Growing your business requires cash. Choosing a bank account that grows with interest is an easy way to elevate your cash reserve on the side. However, compare interest rates with any fees associated with the account to ensure they aren’t canceling each other out.
You may not need their support often, but when you do, you want to be able to find help quickly. Customer service employees should be knowledgeable, accessible, and have safeguards in place to ensure no one unauthorized can access your account. When vetting different banks, think of a few scenarios you may need a bank’s customer service department and ask how they would be able to help.
Larger banks have more expansive customer service teams. However, they deal with hundreds of clients a day. Not to mention banks with high customer volumes often automate their services. If you prefer more active, 1-1 customer service, there are banks explicitly focused on smaller businesses and startups. Customer service reps at these banks typically have more expertise working directly with founders’ inherent needs.
Similar to basic checking accounts, certain banks run promotional offers for new customers. Check banks you’re interested in to see if they’re running a current special. Bank offerings can include giving cash back bonuses to new customers for depositing a specific amount upon opening the account.
Banks sometimes require an account to carry a specified minimum balance at all times, or your account will be subject to fees. Minimums can range from daily to monthly, depending on the institution. If you’re unsure how much money you’ll have in your account, try to find a bank that works with small business owners over institutions that require a large minimum balance.
You want a bank that has robust security, especially if you plan on using online banking and ACH payments. Ask about their software, their security measures, and how they handle fraud. You don’t want to work with a bank that takes weeks to investigate fraudulent claims.
One of the best ways to protect your account from any fraudulent activity is by implementing a multifactor authentication process. Rather than rely on an email and password, only opt for a text or phone call authentications and fraud alerts. You want a bank that provides multiple levels of authentication and alerts for any attempted access from new devices.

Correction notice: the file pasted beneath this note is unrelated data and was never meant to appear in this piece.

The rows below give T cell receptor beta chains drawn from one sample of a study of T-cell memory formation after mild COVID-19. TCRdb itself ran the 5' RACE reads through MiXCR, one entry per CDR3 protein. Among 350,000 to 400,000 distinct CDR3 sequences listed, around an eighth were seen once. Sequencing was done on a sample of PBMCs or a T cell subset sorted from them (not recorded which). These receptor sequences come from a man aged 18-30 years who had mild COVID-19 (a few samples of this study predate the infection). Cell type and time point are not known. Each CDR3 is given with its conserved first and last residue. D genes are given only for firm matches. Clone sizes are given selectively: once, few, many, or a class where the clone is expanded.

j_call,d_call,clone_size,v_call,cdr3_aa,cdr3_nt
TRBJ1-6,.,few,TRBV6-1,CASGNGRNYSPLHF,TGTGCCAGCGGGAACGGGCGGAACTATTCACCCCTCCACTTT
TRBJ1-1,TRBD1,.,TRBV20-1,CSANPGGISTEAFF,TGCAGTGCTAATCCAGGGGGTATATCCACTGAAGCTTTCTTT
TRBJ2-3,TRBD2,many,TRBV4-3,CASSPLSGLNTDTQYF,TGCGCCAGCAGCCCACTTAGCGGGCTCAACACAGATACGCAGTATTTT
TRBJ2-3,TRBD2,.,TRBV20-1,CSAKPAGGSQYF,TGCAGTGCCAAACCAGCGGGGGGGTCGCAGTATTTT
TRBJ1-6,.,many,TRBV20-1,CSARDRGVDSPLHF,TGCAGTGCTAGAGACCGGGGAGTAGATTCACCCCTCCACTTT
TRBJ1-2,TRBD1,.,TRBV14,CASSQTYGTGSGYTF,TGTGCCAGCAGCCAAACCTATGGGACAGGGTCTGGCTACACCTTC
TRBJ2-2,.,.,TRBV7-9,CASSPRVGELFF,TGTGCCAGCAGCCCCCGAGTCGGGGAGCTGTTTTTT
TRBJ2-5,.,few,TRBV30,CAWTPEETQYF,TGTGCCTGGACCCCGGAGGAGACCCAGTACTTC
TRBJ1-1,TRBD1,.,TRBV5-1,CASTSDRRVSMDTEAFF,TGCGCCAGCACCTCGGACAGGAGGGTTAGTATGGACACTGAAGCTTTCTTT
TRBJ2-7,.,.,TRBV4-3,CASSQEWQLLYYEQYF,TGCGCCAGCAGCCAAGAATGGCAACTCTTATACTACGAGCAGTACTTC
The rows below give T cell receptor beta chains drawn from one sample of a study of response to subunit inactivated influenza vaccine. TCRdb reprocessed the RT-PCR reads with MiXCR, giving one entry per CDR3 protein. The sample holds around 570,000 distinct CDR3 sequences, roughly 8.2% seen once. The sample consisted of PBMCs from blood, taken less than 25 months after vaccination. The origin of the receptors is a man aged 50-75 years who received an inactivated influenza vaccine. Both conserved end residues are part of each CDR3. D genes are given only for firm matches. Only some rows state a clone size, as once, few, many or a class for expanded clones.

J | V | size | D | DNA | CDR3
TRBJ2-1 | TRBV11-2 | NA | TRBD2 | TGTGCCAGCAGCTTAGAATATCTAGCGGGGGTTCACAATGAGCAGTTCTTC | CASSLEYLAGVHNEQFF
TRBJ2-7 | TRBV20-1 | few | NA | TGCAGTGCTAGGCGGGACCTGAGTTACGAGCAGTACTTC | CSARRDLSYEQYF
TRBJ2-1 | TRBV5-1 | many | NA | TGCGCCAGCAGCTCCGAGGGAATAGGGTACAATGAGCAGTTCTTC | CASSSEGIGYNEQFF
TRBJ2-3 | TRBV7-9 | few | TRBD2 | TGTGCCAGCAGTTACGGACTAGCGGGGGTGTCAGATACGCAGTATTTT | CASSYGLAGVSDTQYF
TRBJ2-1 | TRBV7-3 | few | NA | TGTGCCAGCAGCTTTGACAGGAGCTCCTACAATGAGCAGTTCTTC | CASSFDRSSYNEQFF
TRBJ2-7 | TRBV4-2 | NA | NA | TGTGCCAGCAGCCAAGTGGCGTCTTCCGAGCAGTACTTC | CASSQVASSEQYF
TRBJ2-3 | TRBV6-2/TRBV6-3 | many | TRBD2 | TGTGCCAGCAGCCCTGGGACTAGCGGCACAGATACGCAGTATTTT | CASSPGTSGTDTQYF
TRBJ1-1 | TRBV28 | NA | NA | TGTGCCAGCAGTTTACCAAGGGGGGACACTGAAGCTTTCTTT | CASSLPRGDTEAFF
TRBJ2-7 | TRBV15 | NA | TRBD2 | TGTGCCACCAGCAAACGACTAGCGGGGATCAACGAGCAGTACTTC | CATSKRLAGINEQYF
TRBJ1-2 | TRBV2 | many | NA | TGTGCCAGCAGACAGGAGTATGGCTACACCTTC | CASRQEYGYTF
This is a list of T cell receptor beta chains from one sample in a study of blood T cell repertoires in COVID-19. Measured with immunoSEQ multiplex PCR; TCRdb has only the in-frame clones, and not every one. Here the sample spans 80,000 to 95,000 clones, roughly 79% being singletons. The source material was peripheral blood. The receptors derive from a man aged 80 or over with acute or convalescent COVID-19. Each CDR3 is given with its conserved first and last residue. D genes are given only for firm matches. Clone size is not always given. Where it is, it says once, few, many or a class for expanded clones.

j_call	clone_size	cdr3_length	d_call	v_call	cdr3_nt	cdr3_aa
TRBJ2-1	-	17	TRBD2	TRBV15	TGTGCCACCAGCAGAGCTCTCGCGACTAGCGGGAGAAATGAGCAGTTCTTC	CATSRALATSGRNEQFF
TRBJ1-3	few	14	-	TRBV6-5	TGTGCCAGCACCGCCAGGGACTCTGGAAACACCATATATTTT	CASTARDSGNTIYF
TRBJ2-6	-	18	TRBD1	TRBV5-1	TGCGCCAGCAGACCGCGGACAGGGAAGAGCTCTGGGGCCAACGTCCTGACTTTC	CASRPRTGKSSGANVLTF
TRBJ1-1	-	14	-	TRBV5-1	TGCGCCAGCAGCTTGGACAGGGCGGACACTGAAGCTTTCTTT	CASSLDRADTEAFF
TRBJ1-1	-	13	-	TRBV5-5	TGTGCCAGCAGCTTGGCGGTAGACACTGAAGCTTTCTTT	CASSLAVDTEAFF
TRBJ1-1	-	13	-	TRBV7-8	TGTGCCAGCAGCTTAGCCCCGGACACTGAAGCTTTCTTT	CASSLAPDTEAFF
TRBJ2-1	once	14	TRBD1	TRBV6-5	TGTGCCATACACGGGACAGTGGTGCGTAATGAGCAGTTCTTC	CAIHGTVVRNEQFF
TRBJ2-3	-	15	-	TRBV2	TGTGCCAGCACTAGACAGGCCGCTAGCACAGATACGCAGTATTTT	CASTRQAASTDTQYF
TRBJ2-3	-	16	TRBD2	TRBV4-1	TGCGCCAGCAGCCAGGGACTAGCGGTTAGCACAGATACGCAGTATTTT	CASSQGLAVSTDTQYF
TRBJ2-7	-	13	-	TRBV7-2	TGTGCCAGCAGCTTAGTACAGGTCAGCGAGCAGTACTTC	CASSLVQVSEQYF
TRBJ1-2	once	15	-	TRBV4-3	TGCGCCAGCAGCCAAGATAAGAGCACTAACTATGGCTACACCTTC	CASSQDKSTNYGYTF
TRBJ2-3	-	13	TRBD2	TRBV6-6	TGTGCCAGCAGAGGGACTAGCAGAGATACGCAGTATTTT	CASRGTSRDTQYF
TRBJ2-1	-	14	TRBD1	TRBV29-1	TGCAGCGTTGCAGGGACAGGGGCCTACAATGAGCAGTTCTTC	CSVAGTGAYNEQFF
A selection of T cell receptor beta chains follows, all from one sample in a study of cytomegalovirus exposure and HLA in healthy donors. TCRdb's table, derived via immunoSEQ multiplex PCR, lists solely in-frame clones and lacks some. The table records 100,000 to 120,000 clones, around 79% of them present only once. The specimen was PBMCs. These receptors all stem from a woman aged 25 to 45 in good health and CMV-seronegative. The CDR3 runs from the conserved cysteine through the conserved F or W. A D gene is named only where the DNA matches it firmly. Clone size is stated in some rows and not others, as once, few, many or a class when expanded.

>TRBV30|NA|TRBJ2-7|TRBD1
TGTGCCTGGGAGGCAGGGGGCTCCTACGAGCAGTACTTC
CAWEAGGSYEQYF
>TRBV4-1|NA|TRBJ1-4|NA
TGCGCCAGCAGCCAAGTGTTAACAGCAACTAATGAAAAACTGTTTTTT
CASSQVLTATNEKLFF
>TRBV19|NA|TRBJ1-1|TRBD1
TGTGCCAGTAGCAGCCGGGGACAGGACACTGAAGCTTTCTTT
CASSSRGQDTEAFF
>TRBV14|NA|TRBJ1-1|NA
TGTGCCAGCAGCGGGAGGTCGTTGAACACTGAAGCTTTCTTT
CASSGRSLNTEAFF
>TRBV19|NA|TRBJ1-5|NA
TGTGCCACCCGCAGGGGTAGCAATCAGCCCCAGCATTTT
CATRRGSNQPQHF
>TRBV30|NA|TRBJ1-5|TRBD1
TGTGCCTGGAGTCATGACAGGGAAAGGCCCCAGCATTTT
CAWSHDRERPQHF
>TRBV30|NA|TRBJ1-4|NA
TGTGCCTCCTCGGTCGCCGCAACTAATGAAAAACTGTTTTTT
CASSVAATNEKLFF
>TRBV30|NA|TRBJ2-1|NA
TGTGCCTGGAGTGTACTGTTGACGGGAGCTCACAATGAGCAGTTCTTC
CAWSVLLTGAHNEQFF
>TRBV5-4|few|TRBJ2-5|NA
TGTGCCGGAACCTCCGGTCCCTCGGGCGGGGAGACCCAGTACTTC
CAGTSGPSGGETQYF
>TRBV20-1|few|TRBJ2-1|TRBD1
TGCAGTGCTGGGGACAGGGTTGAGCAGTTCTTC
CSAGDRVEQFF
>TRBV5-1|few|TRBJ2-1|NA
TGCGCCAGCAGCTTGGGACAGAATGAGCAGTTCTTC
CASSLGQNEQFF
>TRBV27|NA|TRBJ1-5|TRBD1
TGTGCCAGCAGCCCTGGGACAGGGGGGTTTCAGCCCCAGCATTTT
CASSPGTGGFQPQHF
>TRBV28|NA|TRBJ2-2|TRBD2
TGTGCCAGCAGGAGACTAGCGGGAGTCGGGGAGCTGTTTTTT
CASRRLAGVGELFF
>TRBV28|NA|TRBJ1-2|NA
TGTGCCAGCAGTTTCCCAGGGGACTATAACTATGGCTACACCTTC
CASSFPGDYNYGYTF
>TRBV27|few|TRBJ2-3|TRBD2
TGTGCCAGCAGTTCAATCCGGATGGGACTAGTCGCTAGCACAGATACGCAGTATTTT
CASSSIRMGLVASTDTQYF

If you’re just starting, having a physical branch is beneficial when learning how to manage your company’s money. You can work one-on-one with your banker in person, and it’s much more convenient to have deposit options. Banks with multiple ATMs around the country make traveling easier. Using your bank’s specific ATM eliminates ATM fees for cards not linked to their bank.
Banks keep your business transactions organized, but they aren’t able to track other vital aspects of your business’s finances. Bookkeeping and accounting are crucial parts of successfully managing your company’s finances. Your bank account shows how much cash is going in and out but doesn’t show you essential business health metrics like your burn rate.
You need a professional bookkeeper to understand how efficiently you’re spending company money to keep operations consistent. At Zeni, we use the power of AI combined with an expert finance team to offer bookkeeping and accounting services, an interactive dashboard, and daily, real-time account updates.
Our AI software also integrates seamlessly with other accounting software you might already be using and many banks so that you feel supported financially at any stage of your business venture.